Here is an exercise you can do to seed positive emotions in your marketing messages: Ask yourself, "Why someone would want to buy a house?" Next, ask three more "why" questions (e.g., "Why do consumers prefer homes on a cul-de-sac?" etc.) to dig deeper and discover the emotional core of an idea (cul-de-sacs provide greater feelings of security). Rather than focusing on statistics and providing information, real estate professionals need to focus on consumers' feelings, as activating emotion is key to transmission.

    Why do consumers care about real estate services? What emotions can you engage in your messaging to help your audience connect with your business?

  4. Public: Can people see when others are using our product or engaging in our desired behavior?

    Making behaviors observable makes them easier to imitate, which makes them more likely to become popular. Berger argues that marketers should design products and initiatives that advertise themselves and create a "behavioral residue" that remains even after people have bought the product or espoused the idea. A great example of this concept is how Steve Jobs, the founder of Apple, Inc. agonized with his marketing team about the direction of the Apple logo. Should the logo be right-side up to the user when it is closed? Or should it be upside down when it's closed so that when it is open, it is observable to others? If you have an Apple laptop, you can see Jobs went with the latter because he wanted his products to be observable primarily to the outside world to spur purchase and action.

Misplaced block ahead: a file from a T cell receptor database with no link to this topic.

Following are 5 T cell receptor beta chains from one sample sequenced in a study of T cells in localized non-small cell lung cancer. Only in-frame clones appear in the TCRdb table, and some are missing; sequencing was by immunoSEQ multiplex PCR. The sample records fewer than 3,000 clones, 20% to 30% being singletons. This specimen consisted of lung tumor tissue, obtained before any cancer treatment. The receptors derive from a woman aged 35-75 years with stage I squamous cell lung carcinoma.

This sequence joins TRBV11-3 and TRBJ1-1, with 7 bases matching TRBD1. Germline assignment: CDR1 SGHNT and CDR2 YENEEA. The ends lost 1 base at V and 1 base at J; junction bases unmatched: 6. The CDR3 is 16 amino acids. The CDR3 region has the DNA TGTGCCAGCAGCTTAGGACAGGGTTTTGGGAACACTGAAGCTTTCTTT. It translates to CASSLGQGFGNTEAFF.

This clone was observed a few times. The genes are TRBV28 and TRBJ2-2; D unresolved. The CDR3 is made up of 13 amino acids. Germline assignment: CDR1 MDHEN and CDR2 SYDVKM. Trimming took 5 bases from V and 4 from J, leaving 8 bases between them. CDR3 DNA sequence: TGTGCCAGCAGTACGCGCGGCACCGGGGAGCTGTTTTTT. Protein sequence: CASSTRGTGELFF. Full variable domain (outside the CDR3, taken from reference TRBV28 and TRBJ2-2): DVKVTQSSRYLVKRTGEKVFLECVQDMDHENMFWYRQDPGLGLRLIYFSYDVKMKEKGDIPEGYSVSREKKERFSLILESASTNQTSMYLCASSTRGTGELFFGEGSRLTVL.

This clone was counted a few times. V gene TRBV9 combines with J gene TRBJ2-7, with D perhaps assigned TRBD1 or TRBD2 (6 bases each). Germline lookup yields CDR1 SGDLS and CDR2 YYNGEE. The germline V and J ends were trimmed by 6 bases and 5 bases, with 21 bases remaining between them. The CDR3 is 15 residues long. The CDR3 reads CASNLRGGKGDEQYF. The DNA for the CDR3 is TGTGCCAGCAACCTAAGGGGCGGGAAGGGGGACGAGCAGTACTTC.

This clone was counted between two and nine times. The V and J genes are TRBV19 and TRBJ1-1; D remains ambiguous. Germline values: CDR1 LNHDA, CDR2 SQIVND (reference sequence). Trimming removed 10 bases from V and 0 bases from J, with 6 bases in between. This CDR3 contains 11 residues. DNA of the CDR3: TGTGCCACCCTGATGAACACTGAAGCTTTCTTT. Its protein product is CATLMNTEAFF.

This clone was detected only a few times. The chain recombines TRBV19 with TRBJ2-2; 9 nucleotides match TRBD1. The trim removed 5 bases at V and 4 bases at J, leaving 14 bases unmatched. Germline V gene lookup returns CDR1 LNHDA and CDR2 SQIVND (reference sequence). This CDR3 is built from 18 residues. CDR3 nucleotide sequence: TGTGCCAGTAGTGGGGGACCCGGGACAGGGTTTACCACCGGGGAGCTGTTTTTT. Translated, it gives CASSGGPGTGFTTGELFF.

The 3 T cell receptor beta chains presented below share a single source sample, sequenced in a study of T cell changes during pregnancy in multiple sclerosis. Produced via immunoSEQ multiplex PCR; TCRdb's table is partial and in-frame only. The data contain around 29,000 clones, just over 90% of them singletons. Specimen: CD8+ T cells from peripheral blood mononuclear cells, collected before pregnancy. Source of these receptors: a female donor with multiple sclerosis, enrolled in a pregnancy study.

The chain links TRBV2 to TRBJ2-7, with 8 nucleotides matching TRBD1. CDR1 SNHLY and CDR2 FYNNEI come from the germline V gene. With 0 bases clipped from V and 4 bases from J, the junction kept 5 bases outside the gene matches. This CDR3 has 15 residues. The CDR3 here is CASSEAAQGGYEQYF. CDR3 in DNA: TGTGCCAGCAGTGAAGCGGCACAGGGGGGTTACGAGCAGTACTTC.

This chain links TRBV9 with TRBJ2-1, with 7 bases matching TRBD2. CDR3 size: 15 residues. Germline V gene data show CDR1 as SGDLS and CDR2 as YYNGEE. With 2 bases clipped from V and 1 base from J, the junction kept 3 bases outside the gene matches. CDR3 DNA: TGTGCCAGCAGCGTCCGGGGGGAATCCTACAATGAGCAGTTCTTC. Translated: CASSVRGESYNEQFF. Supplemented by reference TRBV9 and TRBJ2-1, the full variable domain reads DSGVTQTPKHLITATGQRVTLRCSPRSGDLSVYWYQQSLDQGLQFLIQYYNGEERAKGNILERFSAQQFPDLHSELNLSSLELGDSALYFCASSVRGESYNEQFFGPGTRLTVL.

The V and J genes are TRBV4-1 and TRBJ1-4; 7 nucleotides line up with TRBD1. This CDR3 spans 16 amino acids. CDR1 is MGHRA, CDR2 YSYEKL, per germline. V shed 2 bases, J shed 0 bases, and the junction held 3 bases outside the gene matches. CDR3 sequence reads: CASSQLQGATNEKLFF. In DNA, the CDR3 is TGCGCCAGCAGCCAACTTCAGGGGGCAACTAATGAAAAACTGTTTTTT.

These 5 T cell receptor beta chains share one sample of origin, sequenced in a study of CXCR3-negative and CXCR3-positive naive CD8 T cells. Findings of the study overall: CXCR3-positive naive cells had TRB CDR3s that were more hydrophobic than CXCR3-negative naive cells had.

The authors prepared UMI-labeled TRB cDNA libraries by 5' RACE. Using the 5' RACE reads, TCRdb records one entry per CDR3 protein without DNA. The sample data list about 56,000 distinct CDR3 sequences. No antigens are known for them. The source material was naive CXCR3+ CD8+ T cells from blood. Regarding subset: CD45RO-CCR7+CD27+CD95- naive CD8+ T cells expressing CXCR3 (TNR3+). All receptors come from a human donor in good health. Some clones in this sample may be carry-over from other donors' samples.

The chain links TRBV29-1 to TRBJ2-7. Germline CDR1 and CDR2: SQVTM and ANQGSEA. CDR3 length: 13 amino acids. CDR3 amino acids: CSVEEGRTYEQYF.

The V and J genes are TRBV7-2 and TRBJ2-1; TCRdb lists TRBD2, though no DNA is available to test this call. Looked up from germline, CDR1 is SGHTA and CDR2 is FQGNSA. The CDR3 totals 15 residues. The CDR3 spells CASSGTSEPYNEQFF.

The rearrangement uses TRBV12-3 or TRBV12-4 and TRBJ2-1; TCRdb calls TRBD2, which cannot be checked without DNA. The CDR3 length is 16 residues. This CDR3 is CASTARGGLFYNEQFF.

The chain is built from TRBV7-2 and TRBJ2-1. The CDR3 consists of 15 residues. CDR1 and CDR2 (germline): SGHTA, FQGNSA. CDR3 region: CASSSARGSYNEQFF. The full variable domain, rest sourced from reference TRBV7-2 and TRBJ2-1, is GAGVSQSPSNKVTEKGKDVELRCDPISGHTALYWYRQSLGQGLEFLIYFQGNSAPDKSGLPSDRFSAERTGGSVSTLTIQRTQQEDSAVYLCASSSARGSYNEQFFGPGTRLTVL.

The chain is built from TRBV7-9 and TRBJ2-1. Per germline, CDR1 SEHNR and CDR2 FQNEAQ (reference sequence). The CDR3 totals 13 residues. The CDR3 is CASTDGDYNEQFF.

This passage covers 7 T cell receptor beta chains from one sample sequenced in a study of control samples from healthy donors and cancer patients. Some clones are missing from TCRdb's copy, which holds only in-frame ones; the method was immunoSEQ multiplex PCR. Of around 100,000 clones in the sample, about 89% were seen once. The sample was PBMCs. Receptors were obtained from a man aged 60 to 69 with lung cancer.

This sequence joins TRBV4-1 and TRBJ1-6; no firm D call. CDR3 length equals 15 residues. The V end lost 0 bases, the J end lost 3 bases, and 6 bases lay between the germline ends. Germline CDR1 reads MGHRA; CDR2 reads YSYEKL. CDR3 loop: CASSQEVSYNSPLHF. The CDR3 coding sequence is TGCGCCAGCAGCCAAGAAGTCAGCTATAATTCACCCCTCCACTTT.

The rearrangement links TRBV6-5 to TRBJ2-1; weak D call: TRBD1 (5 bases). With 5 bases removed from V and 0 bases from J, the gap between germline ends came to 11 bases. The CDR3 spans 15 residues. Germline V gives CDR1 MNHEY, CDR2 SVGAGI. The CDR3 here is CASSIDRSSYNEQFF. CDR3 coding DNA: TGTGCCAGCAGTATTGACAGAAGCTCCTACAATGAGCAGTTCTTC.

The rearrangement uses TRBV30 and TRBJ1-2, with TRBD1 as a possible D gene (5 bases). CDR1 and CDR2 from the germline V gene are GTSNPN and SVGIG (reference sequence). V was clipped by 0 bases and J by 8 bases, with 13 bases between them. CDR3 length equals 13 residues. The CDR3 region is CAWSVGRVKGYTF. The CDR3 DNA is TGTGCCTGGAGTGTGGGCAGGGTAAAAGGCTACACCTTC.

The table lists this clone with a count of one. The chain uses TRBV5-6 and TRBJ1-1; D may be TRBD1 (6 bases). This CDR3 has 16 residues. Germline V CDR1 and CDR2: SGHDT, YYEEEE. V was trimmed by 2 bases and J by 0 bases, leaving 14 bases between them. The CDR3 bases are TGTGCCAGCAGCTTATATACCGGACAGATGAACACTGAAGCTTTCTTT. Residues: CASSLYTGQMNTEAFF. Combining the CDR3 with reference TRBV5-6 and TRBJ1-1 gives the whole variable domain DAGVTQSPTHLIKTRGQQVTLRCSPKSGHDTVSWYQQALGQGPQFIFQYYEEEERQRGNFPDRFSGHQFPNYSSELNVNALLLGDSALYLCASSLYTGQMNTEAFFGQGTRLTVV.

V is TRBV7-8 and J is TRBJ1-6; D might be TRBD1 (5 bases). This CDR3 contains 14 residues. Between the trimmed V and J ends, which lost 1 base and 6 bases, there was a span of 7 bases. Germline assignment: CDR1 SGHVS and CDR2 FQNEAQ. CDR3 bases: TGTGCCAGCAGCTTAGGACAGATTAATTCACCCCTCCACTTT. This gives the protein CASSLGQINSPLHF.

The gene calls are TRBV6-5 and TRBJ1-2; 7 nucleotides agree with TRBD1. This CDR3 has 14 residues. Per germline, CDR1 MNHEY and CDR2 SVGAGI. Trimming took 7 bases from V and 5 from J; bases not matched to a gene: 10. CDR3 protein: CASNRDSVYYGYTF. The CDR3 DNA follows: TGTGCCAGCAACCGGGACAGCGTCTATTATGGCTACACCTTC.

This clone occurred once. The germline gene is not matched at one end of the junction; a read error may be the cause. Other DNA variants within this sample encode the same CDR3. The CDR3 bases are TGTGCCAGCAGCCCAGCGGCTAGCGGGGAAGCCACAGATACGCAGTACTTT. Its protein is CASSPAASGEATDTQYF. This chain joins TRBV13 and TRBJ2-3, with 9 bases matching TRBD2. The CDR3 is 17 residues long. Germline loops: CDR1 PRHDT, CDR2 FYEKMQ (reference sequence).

This concept applies to social media as well. For example, the "like" feature found on Facebook allows consumers to show an affinity for and spread the word about a product, idea, or organization. Berger also reports that ABC News found that installing "like" buttons increased Facebook traffic by 250 percent.

    How can you increase the public visibility of consumers who utilize your real estate services? How might social media tools be adapted for use in the home-buying process, making the consumer's process (and therefore your services) more public to others?

  5. Practical Value: People like to help others, so if we can show them how our products or ideas will save time, improve health, or save money, they will spread the word.

    Sharing information and ideas brings consumers closer together because our friends/networks see that we know and care about them.

    Take the story of Ken Craig as an example of practical value. Ken is eighty-six years old and grew up on a farm. Ken's daughter-in-law created a YouTube video of Ken doing a little trick with corn to ensure you get all the silk off an ear of corn. Instead of shucking the corn, he tosses a few ears in the microwave for a few minutes, and after they're cooked, Ken cut a half-inch off the bottom, gave it a shake, and the corn popped out. No silk. The video went viral and has collected more than 5 million hits since it was created.

    The bottom line: lots of products and services have practical value - the key is making them stand out so people want to share.

    How can you communicate practical value to current and prospective clients so they share that value with their personal networks?

  6. Stories: Build your own Trojan Horse! People do not share information; they share stories, or vessels that carry information with them.